500 Posts!

500_posts_badgeDear Reader,

On Wednesday, in a rather inane reaction to David Foster Wallace’s impossible book, Infinite Jest, I hit 500 posts. I have talked about blogging here and here, so I won’t completely rehash the delights and difficulties of blogging. For me, blogging:

  • Hones my prose skills
  • Commits me to editing
  • Increases my reading and writing community
  • Translates my academic work into real life
  • Integrates my heart and mind
  • Disseminates my research
  • Tests my ideas
  • Builds a platform for whenever it is I release a book

I hope, too, that it challenges you, encouraging you the reader to become more fully engaged in the worlds within, behind, and beyond the texts we play with on A Pilgrim in Narnia. Until number 501, best wishes.



About Brenton Dickieson

“A Pilgrim in Narnia” is a blog project in reading and talking about the work of C.S. Lewis, J.R.R. Tolkien, and the worlds they touched. As a "Faith, Fantasy, and Fiction" blog, we cover topics like children’s literature, apologetics and philosophy, myths and mythology, fantasy, theology, cultural critique, art and writing. This blog includes my thoughts as I read through Lewis and Tolkien and reflect on my own life and culture. In this sense, I am a Pilgrim in Narnia--or Middle Earth, or Fairyland. I am often peeking inside of wardrobes, looking for magic bricks in urban alleys, or rooting through yard sale boxes for old rings. If something here captures your imagination, leave a comment, “like” a post, share with your friends, or sign up to receive Narnian Pilgrim posts in your email box. Brenton Dickieson is a father, husband, friend, university lecturer, and freelance writer from Prince Edward Island, Canada. You can follow him on Twitter, @BrentonDana.
This entry was posted in Reflections. Bookmark the permalink.

5 Responses to 500 Posts!

  1. robstroud says:

    Bravo. Congratulations, my friend. Nice listicle of the benefits you experience from blogging!
    [That’s the first time I’ve ever used “listicle” in conversation or print… another potential benefit of blogging–being able to use new words that people with too much time on their hands minted for the blogosphere…]


  2. David Llewellyn Dodds says:


    Benefit for the reading and writing community:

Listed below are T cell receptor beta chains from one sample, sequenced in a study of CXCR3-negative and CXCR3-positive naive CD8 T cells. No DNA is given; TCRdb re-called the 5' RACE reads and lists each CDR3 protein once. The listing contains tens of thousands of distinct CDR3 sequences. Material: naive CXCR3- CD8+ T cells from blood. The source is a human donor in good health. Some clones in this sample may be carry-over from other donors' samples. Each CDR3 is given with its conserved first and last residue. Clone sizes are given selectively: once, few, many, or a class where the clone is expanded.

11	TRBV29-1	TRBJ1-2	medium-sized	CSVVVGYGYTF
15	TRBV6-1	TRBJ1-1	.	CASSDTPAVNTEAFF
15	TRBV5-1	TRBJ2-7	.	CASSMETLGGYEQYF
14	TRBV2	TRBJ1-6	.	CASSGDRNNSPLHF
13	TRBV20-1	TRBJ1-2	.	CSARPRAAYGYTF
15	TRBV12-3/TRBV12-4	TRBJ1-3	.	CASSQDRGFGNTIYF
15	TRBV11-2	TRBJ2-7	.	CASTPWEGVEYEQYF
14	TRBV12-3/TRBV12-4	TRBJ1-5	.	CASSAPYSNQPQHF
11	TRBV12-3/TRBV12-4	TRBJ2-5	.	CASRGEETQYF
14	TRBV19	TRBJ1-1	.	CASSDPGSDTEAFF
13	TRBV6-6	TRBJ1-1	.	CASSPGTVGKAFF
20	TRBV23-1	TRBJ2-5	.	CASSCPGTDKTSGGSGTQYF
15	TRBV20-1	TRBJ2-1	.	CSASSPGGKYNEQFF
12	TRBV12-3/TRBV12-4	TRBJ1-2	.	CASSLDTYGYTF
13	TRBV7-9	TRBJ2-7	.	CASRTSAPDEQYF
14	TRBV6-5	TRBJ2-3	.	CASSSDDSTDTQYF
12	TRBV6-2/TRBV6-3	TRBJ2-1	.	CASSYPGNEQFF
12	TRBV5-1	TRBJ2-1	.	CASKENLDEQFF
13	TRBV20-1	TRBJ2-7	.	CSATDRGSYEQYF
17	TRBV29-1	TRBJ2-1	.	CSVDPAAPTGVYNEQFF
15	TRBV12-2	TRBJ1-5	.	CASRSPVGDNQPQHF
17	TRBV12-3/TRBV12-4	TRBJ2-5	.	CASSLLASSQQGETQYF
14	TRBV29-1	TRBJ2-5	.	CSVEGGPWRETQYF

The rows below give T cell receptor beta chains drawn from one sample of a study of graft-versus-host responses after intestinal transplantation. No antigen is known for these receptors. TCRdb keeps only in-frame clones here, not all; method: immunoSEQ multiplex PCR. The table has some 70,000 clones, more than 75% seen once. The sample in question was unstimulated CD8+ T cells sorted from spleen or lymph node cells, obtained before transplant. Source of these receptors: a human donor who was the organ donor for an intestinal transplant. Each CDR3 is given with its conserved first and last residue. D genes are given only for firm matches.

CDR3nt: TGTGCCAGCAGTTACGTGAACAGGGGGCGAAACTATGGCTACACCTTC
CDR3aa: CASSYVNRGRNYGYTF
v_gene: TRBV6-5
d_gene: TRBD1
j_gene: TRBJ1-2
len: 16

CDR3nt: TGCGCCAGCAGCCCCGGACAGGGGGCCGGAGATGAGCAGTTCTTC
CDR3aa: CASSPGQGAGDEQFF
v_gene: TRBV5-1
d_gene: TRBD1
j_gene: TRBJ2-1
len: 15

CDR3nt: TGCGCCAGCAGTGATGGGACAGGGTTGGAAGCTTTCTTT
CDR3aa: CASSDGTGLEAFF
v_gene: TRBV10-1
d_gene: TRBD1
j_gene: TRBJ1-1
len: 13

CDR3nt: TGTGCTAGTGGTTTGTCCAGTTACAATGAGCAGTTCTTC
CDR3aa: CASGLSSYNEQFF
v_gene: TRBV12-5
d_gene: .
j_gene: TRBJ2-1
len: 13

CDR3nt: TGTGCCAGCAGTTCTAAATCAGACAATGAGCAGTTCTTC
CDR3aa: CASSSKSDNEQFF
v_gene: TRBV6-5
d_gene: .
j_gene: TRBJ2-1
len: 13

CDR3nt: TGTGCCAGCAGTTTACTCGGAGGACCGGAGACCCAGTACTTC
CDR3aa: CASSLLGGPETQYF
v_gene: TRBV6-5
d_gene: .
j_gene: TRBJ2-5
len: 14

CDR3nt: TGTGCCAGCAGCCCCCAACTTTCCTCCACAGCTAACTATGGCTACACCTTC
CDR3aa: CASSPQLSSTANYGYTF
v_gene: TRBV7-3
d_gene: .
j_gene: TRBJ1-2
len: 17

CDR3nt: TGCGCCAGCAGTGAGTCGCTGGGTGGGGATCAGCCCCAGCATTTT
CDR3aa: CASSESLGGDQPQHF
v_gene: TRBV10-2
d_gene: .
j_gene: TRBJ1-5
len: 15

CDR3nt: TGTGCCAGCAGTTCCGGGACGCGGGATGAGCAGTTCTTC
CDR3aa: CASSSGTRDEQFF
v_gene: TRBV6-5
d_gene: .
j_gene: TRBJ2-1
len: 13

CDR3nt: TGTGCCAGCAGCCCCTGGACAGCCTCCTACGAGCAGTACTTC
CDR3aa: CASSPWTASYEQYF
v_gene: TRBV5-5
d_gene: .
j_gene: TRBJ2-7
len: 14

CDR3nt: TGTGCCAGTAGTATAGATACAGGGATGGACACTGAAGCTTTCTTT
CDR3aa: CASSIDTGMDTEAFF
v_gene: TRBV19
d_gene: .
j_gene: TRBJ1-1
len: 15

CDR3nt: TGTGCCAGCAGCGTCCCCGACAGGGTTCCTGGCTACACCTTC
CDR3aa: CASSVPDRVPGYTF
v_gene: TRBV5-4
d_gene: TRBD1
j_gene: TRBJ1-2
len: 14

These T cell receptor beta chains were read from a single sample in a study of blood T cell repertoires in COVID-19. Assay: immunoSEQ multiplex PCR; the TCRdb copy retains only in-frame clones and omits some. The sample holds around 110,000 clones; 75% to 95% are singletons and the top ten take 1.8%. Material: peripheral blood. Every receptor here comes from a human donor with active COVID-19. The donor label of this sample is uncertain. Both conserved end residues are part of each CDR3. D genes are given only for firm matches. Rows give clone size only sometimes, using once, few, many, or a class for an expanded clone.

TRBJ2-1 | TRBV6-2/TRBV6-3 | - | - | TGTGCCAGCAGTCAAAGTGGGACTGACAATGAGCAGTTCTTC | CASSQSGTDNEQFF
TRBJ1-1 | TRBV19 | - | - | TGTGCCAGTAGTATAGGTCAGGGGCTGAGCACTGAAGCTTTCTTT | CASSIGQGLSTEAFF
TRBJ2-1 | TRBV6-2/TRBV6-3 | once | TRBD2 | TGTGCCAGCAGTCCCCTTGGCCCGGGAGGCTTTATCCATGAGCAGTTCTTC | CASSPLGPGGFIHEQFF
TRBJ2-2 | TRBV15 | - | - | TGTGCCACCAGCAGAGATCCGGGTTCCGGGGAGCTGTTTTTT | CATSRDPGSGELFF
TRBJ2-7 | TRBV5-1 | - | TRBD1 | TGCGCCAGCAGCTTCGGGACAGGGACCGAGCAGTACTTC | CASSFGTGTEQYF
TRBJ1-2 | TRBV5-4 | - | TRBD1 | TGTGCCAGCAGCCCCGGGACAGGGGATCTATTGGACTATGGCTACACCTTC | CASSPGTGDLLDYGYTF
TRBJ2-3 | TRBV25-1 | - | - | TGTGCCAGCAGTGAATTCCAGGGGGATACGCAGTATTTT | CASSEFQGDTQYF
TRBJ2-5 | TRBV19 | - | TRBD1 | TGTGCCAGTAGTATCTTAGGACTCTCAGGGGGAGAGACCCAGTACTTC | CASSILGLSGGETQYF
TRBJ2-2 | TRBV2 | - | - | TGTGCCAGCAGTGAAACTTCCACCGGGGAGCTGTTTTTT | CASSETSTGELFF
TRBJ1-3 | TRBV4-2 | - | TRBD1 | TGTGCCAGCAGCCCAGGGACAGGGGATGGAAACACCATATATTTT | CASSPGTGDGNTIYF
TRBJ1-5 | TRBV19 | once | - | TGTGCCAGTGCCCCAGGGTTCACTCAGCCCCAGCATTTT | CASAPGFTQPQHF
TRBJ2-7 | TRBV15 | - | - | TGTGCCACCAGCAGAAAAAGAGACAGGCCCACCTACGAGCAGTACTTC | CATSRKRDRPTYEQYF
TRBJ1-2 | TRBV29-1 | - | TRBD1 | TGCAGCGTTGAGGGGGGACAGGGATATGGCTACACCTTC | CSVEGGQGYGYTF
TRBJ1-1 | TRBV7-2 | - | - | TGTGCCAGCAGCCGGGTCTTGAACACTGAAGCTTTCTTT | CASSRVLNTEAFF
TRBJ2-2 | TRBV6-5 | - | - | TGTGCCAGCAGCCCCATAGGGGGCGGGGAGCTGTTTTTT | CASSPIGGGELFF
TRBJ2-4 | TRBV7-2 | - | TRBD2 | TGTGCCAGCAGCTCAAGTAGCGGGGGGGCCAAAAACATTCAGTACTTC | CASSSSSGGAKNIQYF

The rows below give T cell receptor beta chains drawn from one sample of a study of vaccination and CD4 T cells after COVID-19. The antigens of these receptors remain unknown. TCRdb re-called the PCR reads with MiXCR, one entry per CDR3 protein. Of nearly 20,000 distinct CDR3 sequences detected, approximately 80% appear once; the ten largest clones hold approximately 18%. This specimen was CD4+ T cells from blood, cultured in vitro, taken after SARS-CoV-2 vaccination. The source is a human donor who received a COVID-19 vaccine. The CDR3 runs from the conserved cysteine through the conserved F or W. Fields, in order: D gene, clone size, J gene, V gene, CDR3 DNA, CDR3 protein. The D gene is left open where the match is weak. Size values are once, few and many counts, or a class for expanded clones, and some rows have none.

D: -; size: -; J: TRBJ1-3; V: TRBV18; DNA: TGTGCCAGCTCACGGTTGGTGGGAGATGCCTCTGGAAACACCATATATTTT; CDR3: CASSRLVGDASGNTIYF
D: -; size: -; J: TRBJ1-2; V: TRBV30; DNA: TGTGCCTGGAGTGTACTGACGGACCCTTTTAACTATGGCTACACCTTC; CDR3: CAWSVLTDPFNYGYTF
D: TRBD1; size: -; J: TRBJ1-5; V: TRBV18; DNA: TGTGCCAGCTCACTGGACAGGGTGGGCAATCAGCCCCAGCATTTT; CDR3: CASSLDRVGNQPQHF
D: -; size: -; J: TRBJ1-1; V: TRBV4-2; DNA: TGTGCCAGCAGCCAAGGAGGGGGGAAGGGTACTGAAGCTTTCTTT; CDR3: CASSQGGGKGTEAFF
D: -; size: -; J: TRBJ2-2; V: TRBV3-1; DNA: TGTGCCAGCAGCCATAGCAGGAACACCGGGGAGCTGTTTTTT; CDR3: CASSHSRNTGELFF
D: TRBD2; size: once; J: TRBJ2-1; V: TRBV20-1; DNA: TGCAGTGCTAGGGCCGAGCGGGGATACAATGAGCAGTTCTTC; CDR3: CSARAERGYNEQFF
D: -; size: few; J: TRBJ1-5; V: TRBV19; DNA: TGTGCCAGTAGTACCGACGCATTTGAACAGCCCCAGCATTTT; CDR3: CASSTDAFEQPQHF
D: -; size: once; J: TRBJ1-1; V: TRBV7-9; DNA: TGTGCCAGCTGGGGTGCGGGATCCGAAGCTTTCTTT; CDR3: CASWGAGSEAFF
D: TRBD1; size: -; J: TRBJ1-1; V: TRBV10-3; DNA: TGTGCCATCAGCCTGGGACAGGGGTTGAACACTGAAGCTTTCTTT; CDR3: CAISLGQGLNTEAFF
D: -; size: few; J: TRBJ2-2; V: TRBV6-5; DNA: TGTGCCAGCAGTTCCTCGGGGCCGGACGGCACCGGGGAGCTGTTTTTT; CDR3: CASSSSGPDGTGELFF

Provides a specialized yet flexible and rather instantly interactive little analogue to Notes & Queries!


    • Thanks!
      I love that nod to N&Q–where I first published the Screwtape preface with Ransom in it. I published there because of my historical respect for the queer little queries notebook out of Oxford. Also, they have a quick turnaround.
      But, of course, no one knew it existed! One of the reasons I like blogging is that it is open access, free to the world.
      So that’s why I try to make it a bit “open source” too–the readers add a lot to the content.


      • David Llewellyn Dodds says:

        “One of the reasons I like blogging is that it is open access, free to the world.”

        Yes, wonderfully! (I could never have imagined anything as good as the good things about internet, and blogs, and blog-commenting!)

        I love the fact that Notes & Queries still exists – and that you published something so Noteworthy in it!

        I’ve just been reading up on Christmas lore for a paper involving Tolkien’s Father Christmas letters, amomg other Christmasy things – thanks to good Wikipediasts linking, and/or providing publication details, for things in Notes & Queries in the 1850s and 1870s, handily, freely accessible online! Wonderful!

        Liked by 1 person

Leave a Reply

Fill in your details below or click an icon to log in:

WordPress.com Logo

You are commenting using your WordPress.com account. Log Out /  Change )

Facebook photo

You are commenting using your Facebook account. Log Out /  Change )

Connecting to %s

This site uses Akismet to reduce spam. Learn how your comment data is processed.